Truth be told, I never wanted to be a school principal, which ultimately became the best job of my life. When I was pursuing a master’s degree, my former school principal who had been in the school district for nearly 50 years (yes, 5..0) talked to me about getting my advanced degree in school administration. I stood in the hallway of that city school and politely said, “No way. I never want to be a principal.”

What can I say, I was naïve.

I received a Master’s Degree in Educational Psychology. After finishing the degree I was talking with a couple of retired teachers I knew and told them about that fateful day when my principal tried to talk me into school administration. I laughed when telling the story, as if to say, “Can you believe that one? Me? Administration?

That’s when they asked, “What if you could be the principal you want to be, and not the one you think others want you to be.”

Although it took me 4 years and a new teaching position to rethink my stance on school administration, I never forgot their words. I’m happy they said it. It changed my mindset, and for 8 years I was fortunate to work in a school that helped shape who I became and appreciated who I was, and I do miss the role from time to time.

Just like other professions and jobs, however, I struggle with my identity. I used to identify as a teacher, although I still do teach...it’s not the same. I identified as a principal, and although I still do a lot of things in leadership...it’s different. Now I have consultant tied to my name, and I wasn’t always kind to consultants when I was in a building, so I often try to figure out, what Michael Fullan would call...my moral purpose.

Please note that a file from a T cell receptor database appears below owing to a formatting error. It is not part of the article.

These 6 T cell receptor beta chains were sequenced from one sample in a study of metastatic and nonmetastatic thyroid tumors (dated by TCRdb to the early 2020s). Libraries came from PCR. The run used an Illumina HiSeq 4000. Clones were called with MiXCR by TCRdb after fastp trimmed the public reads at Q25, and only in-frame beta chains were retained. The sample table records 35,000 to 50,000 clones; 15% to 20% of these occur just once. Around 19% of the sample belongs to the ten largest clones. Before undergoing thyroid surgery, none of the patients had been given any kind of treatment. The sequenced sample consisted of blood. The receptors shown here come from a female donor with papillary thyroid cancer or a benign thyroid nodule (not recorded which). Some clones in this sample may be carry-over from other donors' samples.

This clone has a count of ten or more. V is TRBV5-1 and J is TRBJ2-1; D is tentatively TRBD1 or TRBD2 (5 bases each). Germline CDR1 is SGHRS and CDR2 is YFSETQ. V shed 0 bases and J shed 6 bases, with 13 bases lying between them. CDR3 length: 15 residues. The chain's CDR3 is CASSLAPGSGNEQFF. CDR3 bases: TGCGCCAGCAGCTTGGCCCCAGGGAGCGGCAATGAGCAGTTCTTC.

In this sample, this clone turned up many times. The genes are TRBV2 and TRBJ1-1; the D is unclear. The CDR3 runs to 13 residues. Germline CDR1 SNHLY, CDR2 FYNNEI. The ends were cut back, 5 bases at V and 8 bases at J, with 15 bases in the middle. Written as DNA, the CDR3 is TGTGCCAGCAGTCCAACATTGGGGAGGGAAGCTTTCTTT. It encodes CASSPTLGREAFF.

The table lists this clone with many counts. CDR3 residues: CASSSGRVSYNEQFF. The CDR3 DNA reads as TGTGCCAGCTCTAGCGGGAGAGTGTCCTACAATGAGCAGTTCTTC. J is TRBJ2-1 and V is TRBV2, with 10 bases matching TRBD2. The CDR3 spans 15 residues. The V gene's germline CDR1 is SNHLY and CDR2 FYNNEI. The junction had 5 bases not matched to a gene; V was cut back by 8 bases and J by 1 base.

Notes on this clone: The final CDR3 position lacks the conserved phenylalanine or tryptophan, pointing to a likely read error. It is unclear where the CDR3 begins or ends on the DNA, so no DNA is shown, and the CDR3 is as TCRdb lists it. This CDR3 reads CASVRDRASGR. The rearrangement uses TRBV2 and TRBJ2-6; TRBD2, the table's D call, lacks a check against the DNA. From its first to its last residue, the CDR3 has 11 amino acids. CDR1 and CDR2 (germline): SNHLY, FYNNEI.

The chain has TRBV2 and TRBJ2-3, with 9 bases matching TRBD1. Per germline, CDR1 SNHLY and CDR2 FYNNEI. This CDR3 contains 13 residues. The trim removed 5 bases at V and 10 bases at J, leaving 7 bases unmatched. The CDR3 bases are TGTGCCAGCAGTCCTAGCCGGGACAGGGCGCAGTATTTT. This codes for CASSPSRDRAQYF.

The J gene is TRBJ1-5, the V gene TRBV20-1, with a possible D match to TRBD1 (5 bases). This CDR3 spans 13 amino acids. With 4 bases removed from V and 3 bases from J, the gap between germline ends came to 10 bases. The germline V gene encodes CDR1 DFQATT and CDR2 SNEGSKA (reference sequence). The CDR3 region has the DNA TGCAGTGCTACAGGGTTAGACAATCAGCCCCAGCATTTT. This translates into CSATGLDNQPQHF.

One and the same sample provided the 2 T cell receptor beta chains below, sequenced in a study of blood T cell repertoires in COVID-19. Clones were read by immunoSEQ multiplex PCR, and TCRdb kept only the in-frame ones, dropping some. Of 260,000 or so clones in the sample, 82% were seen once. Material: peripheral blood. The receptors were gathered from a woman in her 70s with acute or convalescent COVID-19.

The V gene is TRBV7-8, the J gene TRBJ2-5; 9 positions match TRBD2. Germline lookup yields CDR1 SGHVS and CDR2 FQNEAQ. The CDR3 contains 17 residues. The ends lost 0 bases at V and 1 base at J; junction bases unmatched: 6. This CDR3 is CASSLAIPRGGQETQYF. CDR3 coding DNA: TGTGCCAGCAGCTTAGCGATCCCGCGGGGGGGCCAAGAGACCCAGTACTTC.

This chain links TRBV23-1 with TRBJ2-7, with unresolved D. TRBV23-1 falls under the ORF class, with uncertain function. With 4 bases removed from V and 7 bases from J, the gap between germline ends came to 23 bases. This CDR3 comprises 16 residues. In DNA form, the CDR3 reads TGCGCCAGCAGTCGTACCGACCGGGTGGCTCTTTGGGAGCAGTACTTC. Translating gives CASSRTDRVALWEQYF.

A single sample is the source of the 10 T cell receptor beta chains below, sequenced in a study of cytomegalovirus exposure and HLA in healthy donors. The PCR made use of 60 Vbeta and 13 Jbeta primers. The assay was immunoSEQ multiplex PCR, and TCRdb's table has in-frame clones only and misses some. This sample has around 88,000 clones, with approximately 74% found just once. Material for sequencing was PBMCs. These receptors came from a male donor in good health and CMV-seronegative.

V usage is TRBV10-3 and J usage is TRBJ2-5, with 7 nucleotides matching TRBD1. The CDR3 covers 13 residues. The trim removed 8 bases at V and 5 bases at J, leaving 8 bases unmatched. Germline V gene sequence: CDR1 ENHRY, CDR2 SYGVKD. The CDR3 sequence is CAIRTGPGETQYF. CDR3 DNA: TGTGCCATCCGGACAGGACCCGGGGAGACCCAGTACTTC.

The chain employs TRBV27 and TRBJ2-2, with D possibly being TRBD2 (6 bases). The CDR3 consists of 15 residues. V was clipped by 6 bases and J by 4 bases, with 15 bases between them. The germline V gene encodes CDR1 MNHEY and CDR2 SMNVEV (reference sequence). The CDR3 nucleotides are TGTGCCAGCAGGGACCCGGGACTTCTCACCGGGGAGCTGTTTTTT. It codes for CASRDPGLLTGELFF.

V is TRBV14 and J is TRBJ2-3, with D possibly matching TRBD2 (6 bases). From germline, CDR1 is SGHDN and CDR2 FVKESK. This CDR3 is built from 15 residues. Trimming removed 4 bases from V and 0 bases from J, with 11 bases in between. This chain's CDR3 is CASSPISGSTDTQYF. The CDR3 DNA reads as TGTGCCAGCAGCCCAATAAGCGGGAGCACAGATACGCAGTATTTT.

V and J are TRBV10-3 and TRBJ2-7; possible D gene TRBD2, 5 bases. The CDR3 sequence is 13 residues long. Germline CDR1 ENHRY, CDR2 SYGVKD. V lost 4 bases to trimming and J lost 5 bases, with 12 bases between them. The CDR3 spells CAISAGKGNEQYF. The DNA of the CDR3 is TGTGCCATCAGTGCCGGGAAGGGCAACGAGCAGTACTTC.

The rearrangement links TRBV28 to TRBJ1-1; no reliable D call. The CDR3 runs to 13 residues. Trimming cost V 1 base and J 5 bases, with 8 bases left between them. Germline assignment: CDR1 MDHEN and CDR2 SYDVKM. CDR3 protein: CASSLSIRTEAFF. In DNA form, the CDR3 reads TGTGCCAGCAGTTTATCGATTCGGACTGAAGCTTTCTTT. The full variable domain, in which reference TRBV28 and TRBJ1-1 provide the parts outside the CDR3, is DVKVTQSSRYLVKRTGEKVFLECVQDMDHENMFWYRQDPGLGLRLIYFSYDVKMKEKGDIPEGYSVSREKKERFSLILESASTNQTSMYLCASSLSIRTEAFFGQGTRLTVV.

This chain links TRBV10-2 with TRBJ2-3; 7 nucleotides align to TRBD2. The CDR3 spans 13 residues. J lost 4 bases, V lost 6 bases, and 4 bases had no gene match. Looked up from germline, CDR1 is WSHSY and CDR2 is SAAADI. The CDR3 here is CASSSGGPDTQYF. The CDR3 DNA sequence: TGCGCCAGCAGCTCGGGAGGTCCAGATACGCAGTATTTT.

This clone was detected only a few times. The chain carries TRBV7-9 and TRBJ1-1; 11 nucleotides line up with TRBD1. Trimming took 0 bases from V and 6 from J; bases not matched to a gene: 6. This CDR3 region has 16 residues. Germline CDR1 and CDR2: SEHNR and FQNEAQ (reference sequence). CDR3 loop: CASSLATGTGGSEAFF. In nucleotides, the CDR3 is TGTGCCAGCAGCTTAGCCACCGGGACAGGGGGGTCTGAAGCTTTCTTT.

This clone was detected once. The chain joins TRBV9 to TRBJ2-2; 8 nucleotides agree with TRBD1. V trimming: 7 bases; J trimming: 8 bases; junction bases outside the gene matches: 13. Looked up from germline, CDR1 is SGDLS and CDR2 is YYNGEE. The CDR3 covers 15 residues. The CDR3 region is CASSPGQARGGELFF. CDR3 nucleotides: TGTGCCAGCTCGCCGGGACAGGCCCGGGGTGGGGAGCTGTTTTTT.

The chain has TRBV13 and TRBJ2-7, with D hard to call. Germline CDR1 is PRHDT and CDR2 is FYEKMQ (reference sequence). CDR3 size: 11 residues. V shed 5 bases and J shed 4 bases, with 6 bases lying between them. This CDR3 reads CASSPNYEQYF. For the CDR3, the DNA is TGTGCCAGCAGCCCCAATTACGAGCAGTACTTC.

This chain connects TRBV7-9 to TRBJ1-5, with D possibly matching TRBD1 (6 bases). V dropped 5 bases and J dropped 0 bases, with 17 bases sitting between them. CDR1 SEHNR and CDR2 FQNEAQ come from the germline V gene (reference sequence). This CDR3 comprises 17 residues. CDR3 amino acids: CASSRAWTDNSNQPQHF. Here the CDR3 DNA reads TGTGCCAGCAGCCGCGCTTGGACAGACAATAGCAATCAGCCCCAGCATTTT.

This is where you come in...

I was corresponding with my friend Jill Berkowicz who co-authors the Leadership 360 blog (Education Week) with our friend Ann Myers. We often reflect with one another, and I was telling her about shaping my identity. Just like Jill usually does, she took the e-mail seriously and sent back the following questions:


  • Who are you?
  • Who do you want to be to the educational field?
  • What do you know and can teach that is different from the masses?
  • How will your voice speak to a need in the field?
  • What will you do if you have hesitations about standing out as yourself?
  • How will you know you are ready?

Since sending me those questions many months ago, I felt like they had strong implications for anyone who calls education their profession. Especially, new teachers and leaders. Our profession is often referred to as a “calling” and I think Jill’s questions play to that calling very well.

In the End